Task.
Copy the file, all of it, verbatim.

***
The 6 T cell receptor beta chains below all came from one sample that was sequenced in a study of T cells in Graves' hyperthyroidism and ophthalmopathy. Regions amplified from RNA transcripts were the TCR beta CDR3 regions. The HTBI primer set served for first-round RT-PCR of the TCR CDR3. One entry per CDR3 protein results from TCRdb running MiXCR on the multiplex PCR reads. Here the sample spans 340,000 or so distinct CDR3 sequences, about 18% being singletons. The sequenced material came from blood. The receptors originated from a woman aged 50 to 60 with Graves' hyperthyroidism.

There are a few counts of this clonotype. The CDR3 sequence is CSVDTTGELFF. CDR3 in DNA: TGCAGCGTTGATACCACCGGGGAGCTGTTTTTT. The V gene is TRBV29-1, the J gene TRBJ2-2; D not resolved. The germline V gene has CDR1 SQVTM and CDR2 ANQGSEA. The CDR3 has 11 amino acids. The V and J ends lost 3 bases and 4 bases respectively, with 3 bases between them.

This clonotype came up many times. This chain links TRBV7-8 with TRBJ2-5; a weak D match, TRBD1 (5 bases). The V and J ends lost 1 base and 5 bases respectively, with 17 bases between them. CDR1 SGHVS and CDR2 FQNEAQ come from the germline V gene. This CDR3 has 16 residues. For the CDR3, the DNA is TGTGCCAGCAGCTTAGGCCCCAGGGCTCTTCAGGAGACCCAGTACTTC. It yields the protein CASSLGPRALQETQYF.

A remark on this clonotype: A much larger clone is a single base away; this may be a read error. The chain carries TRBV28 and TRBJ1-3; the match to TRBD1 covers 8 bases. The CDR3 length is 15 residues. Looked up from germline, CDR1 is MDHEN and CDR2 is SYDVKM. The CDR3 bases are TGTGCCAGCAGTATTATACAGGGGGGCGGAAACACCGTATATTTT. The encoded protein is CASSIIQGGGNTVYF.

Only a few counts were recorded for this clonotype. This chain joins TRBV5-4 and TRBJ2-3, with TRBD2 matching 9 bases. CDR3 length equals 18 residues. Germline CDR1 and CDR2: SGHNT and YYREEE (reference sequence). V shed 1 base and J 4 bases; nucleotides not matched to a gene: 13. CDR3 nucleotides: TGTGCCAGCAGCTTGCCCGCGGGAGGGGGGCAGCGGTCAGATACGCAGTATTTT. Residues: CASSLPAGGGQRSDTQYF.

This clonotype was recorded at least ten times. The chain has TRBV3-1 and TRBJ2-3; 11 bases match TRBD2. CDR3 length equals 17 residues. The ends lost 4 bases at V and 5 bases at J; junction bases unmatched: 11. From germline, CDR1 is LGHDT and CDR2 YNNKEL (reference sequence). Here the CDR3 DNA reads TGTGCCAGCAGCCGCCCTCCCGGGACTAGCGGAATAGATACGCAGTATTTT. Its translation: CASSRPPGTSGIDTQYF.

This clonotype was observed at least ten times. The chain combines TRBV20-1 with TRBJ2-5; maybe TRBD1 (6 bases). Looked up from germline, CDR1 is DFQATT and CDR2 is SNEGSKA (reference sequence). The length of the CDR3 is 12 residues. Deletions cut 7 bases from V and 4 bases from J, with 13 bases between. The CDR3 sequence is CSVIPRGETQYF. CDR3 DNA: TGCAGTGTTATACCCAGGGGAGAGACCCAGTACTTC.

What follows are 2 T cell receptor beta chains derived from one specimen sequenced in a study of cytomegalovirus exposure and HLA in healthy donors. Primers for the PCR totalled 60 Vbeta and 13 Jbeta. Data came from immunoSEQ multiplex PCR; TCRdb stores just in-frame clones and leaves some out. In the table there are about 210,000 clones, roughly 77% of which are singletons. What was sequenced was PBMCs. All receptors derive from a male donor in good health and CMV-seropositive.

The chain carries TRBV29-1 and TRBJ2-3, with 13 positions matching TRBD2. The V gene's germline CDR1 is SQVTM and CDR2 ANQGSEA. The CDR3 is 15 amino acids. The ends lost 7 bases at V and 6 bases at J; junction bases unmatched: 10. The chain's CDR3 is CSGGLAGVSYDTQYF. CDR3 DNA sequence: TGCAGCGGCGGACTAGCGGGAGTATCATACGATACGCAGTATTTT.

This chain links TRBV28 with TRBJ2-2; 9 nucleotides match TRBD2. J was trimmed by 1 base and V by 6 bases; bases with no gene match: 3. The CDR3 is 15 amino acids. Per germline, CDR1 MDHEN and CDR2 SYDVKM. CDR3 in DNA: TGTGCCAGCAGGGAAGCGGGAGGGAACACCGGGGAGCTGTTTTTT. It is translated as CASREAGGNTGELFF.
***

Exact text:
The 6 T cell receptor beta chains below all came from one sample that was sequenced in a study of T cells in Graves' hyperthyroidism and ophthalmopathy. Regions amplified from RNA transcripts were the TCR beta CDR3 regions. The HTBI primer set served for first-round RT-PCR of the TCR CDR3. One entry per CDR3 protein results from TCRdb running MiXCR on the multiplex PCR reads. Here the sample spans 340,000 or so distinct CDR3 sequences, about 18% being singletons. The sequenced material came from blood. The receptors originated from a woman aged 50 to 60 with Graves' hyperthyroidism.

There are a few counts of this clonotype. The CDR3 sequence is CSVDTTGELFF. CDR3 in DNA: TGCAGCGTTGATACCACCGGGGAGCTGTTTTTT. The V gene is TRBV29-1, the J gene TRBJ2-2; D not resolved. The germline V gene has CDR1 SQVTM and CDR2 ANQGSEA. The CDR3 has 11 amino acids. The V and J ends lost 3 bases and 4 bases respectively, with 3 bases between them.

This clonotype came up many times. This chain links TRBV7-8 with TRBJ2-5; a weak D match, TRBD1 (5 bases). The V and J ends lost 1 base and 5 bases respectively, with 17 bases between them. CDR1 SGHVS and CDR2 FQNEAQ come from the germline V gene. This CDR3 has 16 residues. For the CDR3, the DNA is TGTGCCAGCAGCTTAGGCCCCAGGGCTCTTCAGGAGACCCAGTACTTC. It yields the protein CASSLGPRALQETQYF.

A remark on this clonotype: A much larger clone is a single base away; this may be a read error. The chain carries TRBV28 and TRBJ1-3; the match to TRBD1 covers 8 bases. The CDR3 length is 15 residues. Looked up from germline, CDR1 is MDHEN and CDR2 is SYDVKM. The CDR3 bases are TGTGCCAGCAGTATTATACAGGGGGGCGGAAACACCGTATATTTT. The encoded protein is CASSIIQGGGNTVYF.

Only a few counts were recorded for this clonotype. This chain joins TRBV5-4 and TRBJ2-3, with TRBD2 matching 9 bases. CDR3 length equals 18 residues. Germline CDR1 and CDR2: SGHNT and YYREEE (reference sequence). V shed 1 base and J 4 bases; nucleotides not matched to a gene: 13. CDR3 nucleotides: TGTGCCAGCAGCTTGCCCGCGGGAGGGGGGCAGCGGTCAGATACGCAGTATTTT. Residues: CASSLPAGGGQRSDTQYF.

This clonotype was recorded at least ten times. The chain has TRBV3-1 and TRBJ2-3; 11 bases match TRBD2. CDR3 length equals 17 residues. The ends lost 4 bases at V and 5 bases at J; junction bases unmatched: 11. From germline, CDR1 is LGHDT and CDR2 YNNKEL (reference sequence). Here the CDR3 DNA reads TGTGCCAGCAGCCGCCCTCCCGGGACTAGCGGAATAGATACGCAGTATTTT. Its translation: CASSRPPGTSGIDTQYF.

This clonotype was observed at least ten times. The chain combines TRBV20-1 with TRBJ2-5; maybe TRBD1 (6 bases). Looked up from germline, CDR1 is DFQATT and CDR2 is SNEGSKA (reference sequence). The length of the CDR3 is 12 residues. Deletions cut 7 bases from V and 4 bases from J, with 13 bases between. The CDR3 sequence is CSVIPRGETQYF. CDR3 DNA: TGCAGTGTTATACCCAGGGGAGAGACCCAGTACTTC.

What follows are 2 T cell receptor beta chains derived from one specimen sequenced in a study of cytomegalovirus exposure and HLA in healthy donors. Primers for the PCR totalled 60 Vbeta and 13 Jbeta. Data came from immunoSEQ multiplex PCR; TCRdb stores just in-frame clones and leaves some out. In the table there are about 210,000 clones, roughly 77% of which are singletons. What was sequenced was PBMCs. All receptors derive from a male donor in good health and CMV-seropositive.

The chain carries TRBV29-1 and TRBJ2-3, with 13 positions matching TRBD2. The V gene's germline CDR1 is SQVTM and CDR2 ANQGSEA. The CDR3 is 15 amino acids. The ends lost 7 bases at V and 6 bases at J; junction bases unmatched: 10. The chain's CDR3 is CSGGLAGVSYDTQYF. CDR3 DNA sequence: TGCAGCGGCGGACTAGCGGGAGTATCATACGATACGCAGTATTTT.

This chain links TRBV28 with TRBJ2-2; 9 nucleotides match TRBD2. J was trimmed by 1 base and V by 6 bases; bases with no gene match: 3. The CDR3 is 15 amino acids. Per germline, CDR1 MDHEN and CDR2 SYDVKM. CDR3 in DNA: TGTGCCAGCAGGGAAGCGGGAGGGAACACCGGGGAGCTGTTTTTT. It is translated as CASREAGGNTGELFF.